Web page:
Ocean rangers probably won't be on board cruise ships sailing through Alaska waters until the end of this year's tourist season.
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The state Department of Environmental Conservation is still working on a phase-in plan for the beleaguered environmental monitoring program, which voters approved last August but lawmakers balked at fully funding during the legislative session.
The intent of the program is to place licensed independent observers on board the large ships, largely to monitor wastewater discharges as they travel through state waters.
The ballot initiative designated $4 of a $50 head tax - or about $4 million - to pay for the ocean rangers but the Legislature only approved spending $1.2 million on the program.
DEC environmental program manager Sharmon Stambaugh said the state is still working out the details with contractor, Oasis Environmental Inc.
"It was such a dramatic change from the way DEC oversees the cruise industry in the state that we had to rely on a lot of contractors. We didn't have enough staff to pull it together without phasing it in," Stambaugh said.
The department contracted with Oasis for $128,520 to help develop the program. That included putting observers on board for at least one leg of each of the large cruise ships' sailings to make recommendations.
Stambaugh said that phase of the program is just about complete.
"The next phase will probably be limited deployment at the end of this year, if we can even get someone for a partial season," she said.
She said the state hopes to hire about 10 people this year. They are required under the new law to be marine engineers licensed by the U.S. Coast Guard.
Some lawmakers last session expressed concerns that the state would have trouble finding qualified engineers willing to sign onto a seasonal job. But Stambaugh said the position could be "an exciting job for the right kind of person."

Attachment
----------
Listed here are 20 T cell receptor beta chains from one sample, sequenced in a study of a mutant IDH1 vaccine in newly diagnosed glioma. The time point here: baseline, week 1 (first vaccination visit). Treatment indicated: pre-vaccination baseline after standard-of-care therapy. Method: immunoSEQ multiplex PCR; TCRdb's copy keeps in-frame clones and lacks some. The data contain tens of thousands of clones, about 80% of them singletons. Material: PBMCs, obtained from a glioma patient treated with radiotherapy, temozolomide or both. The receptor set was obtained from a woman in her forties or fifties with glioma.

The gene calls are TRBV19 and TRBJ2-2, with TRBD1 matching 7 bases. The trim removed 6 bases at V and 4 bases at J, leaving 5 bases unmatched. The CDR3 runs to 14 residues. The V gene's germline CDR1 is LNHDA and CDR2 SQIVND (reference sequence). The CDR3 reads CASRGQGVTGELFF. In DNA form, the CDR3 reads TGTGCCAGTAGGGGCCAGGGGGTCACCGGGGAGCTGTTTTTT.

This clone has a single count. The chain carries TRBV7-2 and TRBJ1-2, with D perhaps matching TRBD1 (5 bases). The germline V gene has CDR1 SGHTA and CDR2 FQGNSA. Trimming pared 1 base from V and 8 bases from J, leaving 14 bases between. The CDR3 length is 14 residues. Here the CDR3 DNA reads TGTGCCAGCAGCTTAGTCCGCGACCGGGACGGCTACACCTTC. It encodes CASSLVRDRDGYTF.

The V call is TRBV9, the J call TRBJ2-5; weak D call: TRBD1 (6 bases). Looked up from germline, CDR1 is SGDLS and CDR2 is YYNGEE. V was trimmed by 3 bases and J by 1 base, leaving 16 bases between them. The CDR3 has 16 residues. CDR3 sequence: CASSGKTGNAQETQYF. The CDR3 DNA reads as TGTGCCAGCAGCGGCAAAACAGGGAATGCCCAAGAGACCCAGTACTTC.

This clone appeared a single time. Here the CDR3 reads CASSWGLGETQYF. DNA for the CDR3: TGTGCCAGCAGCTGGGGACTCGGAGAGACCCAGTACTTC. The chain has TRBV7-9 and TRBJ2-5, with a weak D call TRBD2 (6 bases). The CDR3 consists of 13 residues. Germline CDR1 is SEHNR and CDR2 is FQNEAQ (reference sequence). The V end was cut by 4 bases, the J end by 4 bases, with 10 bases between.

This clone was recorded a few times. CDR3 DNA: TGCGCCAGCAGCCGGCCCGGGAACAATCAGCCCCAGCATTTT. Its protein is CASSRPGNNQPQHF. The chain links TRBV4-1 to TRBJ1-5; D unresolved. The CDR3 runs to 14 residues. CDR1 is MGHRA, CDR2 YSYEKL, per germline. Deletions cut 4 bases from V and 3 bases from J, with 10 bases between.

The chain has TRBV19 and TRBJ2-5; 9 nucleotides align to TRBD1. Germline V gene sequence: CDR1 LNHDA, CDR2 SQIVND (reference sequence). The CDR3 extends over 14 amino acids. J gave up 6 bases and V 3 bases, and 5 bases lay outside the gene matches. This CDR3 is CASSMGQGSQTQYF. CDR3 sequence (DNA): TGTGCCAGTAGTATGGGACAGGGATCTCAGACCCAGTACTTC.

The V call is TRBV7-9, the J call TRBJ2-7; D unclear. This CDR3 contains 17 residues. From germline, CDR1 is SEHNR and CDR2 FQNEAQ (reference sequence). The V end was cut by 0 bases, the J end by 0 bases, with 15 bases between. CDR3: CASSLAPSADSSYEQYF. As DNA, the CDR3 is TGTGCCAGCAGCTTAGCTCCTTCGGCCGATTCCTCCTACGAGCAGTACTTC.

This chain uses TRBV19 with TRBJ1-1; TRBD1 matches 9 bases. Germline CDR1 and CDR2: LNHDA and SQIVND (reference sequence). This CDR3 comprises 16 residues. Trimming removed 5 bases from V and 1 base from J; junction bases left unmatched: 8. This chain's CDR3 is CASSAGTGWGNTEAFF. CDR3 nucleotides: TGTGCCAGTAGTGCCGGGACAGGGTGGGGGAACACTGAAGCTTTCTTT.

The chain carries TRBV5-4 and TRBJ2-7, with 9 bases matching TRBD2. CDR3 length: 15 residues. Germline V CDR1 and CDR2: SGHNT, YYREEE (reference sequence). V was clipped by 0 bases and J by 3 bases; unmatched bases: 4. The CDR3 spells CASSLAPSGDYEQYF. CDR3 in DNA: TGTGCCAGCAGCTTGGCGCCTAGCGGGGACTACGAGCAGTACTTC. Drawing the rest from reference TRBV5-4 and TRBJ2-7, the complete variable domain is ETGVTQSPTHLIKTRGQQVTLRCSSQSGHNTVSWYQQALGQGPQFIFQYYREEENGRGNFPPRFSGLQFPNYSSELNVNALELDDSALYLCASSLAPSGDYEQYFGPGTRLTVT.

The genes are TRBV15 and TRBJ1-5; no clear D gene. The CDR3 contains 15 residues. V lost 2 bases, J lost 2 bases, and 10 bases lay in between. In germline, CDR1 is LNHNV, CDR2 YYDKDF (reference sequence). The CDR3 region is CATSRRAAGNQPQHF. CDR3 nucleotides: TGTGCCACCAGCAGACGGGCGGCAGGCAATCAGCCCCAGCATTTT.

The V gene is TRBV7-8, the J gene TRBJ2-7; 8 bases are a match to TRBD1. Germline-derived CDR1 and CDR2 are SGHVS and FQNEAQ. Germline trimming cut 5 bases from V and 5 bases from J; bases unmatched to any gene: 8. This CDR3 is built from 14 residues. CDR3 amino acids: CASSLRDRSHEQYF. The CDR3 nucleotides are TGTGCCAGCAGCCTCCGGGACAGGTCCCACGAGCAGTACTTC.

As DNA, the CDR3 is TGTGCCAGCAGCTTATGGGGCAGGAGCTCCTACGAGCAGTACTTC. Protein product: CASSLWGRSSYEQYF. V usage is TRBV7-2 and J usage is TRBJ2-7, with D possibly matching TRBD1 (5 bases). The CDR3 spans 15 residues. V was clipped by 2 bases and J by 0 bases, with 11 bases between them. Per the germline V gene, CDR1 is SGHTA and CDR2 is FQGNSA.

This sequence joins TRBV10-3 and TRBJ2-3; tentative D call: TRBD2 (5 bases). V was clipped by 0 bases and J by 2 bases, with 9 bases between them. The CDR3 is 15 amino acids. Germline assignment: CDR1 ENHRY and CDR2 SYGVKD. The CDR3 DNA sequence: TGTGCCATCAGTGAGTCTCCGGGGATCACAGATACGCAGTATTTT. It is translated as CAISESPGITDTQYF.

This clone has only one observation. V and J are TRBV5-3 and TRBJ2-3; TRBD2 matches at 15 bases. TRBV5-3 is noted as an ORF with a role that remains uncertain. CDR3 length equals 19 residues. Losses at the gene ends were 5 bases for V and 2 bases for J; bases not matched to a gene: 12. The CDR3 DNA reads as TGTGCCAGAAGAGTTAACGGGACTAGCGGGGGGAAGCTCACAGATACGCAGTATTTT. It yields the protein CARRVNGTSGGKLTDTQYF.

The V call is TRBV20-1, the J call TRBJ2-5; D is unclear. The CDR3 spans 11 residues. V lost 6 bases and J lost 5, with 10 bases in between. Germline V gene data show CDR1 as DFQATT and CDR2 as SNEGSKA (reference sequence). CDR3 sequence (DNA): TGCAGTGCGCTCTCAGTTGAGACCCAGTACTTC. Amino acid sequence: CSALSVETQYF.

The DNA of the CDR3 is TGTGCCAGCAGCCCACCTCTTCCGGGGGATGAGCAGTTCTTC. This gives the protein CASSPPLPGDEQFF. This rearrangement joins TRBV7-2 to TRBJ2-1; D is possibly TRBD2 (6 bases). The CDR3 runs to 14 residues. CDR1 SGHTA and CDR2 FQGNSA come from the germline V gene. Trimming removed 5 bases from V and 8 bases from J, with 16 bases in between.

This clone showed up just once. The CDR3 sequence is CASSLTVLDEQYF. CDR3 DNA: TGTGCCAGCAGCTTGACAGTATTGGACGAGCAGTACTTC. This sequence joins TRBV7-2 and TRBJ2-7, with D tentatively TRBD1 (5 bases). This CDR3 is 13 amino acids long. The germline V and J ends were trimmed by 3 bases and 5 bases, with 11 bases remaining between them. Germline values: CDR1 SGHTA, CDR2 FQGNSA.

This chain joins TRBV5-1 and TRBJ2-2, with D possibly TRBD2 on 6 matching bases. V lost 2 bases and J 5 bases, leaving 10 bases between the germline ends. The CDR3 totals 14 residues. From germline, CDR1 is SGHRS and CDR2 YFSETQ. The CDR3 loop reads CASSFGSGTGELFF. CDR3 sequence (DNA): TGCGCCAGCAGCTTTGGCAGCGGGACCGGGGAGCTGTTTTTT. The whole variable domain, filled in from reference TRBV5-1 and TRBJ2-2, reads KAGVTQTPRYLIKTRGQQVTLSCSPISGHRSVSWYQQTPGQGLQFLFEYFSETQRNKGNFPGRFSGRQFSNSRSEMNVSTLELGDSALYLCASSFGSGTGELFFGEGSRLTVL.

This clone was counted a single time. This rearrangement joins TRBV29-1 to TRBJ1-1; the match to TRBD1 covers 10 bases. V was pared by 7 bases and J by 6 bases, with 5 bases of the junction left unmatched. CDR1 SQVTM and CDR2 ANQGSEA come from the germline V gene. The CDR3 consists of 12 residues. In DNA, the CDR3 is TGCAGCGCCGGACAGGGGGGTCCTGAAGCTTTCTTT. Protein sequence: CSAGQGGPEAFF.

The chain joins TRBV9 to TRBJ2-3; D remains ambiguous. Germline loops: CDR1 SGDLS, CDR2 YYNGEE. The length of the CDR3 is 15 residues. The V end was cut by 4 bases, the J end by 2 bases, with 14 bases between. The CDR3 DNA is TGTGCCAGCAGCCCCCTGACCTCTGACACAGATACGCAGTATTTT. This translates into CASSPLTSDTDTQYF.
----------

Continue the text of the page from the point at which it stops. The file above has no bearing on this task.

Engineers from the state ferry system or other maritime organizations and people newly graduated from maritime academies with some seatime already under their belt could find the part time position appealing, she said.
This year, at least, plans are for the ocean rangers to board the ships in Ketchikan and disembark at a northern port. But, in future years, the state may have some board with the marine pilots as the ships are entering Alaska waters. Stambaugh said that option would require more planning because of the cost and risk involved as well as the added stress on the marine pilot program.
The state also is hampered in ramping up this season because it has not yet reserved berths for the rangers, a need that also will drive up the cost by about $2,100 per voyage, Stambaugh said.
John Hanson, executive director of the Northwest Cruise Ship Association, said cruise lines are reserving judgment on the program until they see the final arrangements, but he believes the observers hired by Oasis got an eyeful during their initial voyage.
"It was important for the observers to see first hand the amount of documentation that occurs, the audits, the role of the officers on board and the oversight that exists on board by the Coast Guard, health agencies and so on so. It was important for them to see how much already goes on," Hanson said.
The DEC will hold a public forum in Juneau tonight to discuss the ocean ranger program and other ballot initiative requirements.